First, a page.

Q.What was your first car?
A. I had a gold Saturn SL1 that I got in high school. Saturns were the practical, sensible car, and I liked them because they had these rubber bumpers. As a teenager, I got into a couple of fender benders, which made a little dent in my bumper, and then five minutes later they would just pop out. I don’t think cars work that way anymore. I haven’t owned a car in more than 20 years. Our family bikes everywhere in New York. We have a cargo bike that fits both of our kids. It’s the urban minivan.
Q. What is your favorite comfort food?
A. Whenever I’m in South Carolina, I do like to get boiled peanuts. We typically head down to the Litchfield Beach area every summer to see my family. We always stop on the side of the road and grab some boiled peanuts. My wife grew up in Ohio, and we’ve had a lot of her high school friends come down to the beach with us and a lot of our friends from New York City. I would say about 80 percent of people who are not from the South are completely repulsed by a boiled peanut.
Q. Does your desk tend to be neat or messy?
A. I am a very neat person. My wife likes to say that I am more neat than I am clean, meaning I’m not necessarily going to be the one doing the dusting, but I am going to make sure that my desk is perfectly neat and everything is exactly in its place.
Q. How has your family reacted to watching your career develop?
A. My family has been incredibly supportive of my career. My sister has two kids who are Improv Everywhere fans. She watches the YouTube videos with them when they come out, and that’s always so nice. And my mother always shows my new videos to my grandmother, who is in her 90s.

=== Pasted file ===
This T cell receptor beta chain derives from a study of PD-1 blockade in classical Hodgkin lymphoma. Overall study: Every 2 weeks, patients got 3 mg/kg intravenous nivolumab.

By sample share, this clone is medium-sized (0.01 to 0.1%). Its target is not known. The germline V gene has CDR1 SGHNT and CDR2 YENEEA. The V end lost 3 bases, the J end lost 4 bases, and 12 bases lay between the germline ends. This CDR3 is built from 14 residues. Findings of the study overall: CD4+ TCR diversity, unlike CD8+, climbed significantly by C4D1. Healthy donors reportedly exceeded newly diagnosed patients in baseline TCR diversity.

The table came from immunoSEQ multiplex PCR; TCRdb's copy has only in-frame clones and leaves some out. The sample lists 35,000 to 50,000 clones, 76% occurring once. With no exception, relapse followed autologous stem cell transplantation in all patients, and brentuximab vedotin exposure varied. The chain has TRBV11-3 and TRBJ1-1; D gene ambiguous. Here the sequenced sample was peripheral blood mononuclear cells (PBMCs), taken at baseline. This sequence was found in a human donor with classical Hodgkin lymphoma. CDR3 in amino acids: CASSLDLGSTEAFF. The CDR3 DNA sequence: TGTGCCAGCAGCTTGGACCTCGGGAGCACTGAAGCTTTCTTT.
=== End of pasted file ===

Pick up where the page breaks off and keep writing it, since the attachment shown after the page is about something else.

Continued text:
Q. What advice would you give to young actors or comedians?
A. My biggest advice to young actors and comedians is to make sure you’re creating your own work. I moved to New York thinking, well, I’ll be an actor, and someone will cast me in a play, or I’ll be a director, and someone will give me opportunities to direct a play for a theater company. I realized very quickly that that was going to be a very long road. And it’s certainly a road that you can go down.
But rather than waiting for someone to cast you in a play, see if you can write your own play. Rather than waiting for an audition for TV and movies, start making videos on TikTok or whatever platform speaks to you. Start expressing yourself without a business plan and do it because you love it. The more you do it, the better you get at it. I was going out and making 25 things a year for the first few years. They weren’t all great, but I certainly learned something from every single one. And each one made the next one better.